The belts track well—in fact I haven't had to do any adjustment yet, even after swapping in a different grit—and they are easy to change. It's a bit noisy (94 db), so I wore earplugs, something I don't do when I'm using palm or random orbit sanders. My Bosch vacuum hose fits directly to the sander and vacuums away almost all of the dust. Very effective! I don't know how well the passive bag does. It has a nice long 13' cord. The front handle comes off to enable close-in sanding.

This Swiss-made tool has been around for more than a dozen years, so I think it's probably going to be as reliable as I'm hoping for. All in all, a really fine addition to my shop!

Corner/Detail sander

I had the Bosch 1294VSK sander in my shop for more than two years before I began to use it a lot. I picked it up to do corner sanding, but when I really began using it was when I made the Happy Chewers⩘  maple chew toys (to sand the insides), and more recently when I refinished the saw handle on my Pax rip saw.

Bosch 1294VSK Corner/Detail sander

The pad that makes this tool invaluable for this kind of work is the sanding finger oval. It's long, narrow, and rounded, to you can get at the inside surfaces of tight curves. Unfortunately, it's a bit difficult to find the sandpaper to fit this (it comes in 120 and 240 grit; part #: SDNR120 and SDNR240) as well as the pads (since they're hook & loop, they'll need replacing on a regular basis; part #: 2608000198).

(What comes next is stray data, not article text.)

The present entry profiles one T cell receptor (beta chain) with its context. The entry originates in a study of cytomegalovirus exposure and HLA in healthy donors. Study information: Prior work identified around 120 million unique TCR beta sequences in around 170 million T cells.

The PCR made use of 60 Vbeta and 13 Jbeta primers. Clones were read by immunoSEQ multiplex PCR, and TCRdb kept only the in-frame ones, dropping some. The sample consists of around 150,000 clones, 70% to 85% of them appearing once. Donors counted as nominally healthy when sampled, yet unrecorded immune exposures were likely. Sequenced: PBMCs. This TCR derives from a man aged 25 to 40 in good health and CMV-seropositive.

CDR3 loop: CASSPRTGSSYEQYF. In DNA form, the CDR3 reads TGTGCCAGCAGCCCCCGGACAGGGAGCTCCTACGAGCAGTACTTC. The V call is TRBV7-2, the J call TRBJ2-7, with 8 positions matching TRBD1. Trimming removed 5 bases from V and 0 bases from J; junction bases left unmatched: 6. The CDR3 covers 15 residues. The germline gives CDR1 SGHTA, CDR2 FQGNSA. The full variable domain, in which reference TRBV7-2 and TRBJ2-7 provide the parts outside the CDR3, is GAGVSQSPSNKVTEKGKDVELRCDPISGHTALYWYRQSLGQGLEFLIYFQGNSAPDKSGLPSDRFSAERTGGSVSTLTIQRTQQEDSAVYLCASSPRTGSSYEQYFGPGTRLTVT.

Bosch 1294VSK Corner/Detail sander

The sander itself, a robust Swiss-made tool, is somewhat tiring to use, as it's a bit heavy and you must hold it far back from the center of gravity, especially when using the fingers. It also runs a bit hot and it vibrates a lot. But it's all worth it for what it makes possible. I think it would be much easier to handle for standard detail and corner sanding with the triangle pad.

You can attach a vacuum hose directly to the sander, which is nice, though of course it doesn't help much with the fingers.